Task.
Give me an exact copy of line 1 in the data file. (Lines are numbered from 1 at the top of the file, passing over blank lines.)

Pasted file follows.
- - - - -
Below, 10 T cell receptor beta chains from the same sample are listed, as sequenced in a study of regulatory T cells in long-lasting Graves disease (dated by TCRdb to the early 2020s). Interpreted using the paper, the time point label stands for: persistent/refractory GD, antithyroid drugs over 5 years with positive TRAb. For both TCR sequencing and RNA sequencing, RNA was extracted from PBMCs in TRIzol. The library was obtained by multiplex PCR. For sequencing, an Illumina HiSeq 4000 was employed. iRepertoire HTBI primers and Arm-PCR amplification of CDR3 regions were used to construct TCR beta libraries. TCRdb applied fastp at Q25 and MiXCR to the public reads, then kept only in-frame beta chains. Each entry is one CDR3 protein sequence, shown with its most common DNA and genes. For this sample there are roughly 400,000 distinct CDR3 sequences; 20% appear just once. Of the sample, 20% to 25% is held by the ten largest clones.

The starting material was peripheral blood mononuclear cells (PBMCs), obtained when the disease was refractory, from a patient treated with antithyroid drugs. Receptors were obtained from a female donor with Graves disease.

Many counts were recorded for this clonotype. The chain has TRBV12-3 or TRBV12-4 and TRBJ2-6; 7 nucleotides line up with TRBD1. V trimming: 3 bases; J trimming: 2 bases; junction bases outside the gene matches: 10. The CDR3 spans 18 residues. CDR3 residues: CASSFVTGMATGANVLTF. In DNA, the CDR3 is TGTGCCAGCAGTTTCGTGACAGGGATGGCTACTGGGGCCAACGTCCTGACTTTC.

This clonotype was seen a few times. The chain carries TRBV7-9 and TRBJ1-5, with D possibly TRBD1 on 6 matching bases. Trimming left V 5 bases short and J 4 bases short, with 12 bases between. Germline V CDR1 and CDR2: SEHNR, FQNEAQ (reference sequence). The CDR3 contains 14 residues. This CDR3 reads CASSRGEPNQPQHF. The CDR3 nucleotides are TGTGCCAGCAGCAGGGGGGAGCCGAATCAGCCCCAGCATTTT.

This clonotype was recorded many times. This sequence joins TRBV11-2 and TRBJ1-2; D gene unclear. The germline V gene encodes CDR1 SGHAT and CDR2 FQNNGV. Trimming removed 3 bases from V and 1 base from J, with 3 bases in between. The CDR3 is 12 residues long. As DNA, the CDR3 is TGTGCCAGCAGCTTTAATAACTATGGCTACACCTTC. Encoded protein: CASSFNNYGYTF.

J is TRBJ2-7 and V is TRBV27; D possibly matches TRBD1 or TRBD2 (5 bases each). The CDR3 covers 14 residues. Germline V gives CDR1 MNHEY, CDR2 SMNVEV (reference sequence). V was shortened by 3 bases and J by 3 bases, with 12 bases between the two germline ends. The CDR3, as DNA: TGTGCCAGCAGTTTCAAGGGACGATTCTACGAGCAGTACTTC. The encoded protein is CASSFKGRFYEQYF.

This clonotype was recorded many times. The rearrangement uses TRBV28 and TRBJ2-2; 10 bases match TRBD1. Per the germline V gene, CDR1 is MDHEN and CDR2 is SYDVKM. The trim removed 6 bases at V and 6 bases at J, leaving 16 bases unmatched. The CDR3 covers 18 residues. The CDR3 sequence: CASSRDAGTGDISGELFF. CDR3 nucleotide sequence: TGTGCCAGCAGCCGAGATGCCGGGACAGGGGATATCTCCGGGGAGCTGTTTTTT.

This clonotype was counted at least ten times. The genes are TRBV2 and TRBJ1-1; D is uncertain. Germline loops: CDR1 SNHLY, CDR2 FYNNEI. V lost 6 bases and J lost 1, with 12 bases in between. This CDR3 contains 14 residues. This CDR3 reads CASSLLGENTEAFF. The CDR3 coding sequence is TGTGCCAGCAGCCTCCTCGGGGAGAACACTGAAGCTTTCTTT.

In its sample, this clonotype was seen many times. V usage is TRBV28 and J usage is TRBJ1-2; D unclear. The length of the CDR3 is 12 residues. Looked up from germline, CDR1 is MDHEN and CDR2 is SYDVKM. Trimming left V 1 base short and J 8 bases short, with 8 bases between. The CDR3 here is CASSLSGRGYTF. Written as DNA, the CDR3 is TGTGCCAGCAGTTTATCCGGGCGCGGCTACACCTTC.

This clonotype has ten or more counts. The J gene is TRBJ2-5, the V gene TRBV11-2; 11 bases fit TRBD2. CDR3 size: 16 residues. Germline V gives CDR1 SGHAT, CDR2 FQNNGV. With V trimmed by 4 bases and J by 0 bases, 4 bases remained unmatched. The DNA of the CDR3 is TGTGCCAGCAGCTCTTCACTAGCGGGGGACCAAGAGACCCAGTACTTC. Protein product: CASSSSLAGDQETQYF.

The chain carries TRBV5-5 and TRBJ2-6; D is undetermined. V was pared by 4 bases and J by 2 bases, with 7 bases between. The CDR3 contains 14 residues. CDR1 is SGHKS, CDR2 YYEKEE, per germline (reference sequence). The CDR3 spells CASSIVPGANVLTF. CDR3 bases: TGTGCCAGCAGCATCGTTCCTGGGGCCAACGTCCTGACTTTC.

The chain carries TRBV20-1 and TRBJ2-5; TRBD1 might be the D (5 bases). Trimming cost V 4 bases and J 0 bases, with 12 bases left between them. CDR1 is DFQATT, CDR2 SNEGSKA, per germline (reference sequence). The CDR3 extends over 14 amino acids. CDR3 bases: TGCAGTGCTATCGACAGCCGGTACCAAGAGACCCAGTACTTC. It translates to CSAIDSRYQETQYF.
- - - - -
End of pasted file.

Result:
Below, 10 T cell receptor beta chains from the same sample are listed, as sequenced in a study of regulatory T cells in long-lasting Graves disease (dated by TCRdb to the early 2020s). Interpreted using the paper, the time point label stands for: persistent/refractory GD, antithyroid drugs over 5 years with positive TRAb. For both TCR sequencing and RNA sequencing, RNA was extracted from PBMCs in TRIzol. The library was obtained by multiplex PCR. For sequencing, an Illumina HiSeq 4000 was employed. iRepertoire HTBI primers and Arm-PCR amplification of CDR3 regions were used to construct TCR beta libraries. TCRdb applied fastp at Q25 and MiXCR to the public reads, then kept only in-frame beta chains. Each entry is one CDR3 protein sequence, shown with its most common DNA and genes. For this sample there are roughly 400,000 distinct CDR3 sequences; 20% appear just once. Of the sample, 20% to 25% is held by the ten largest clones.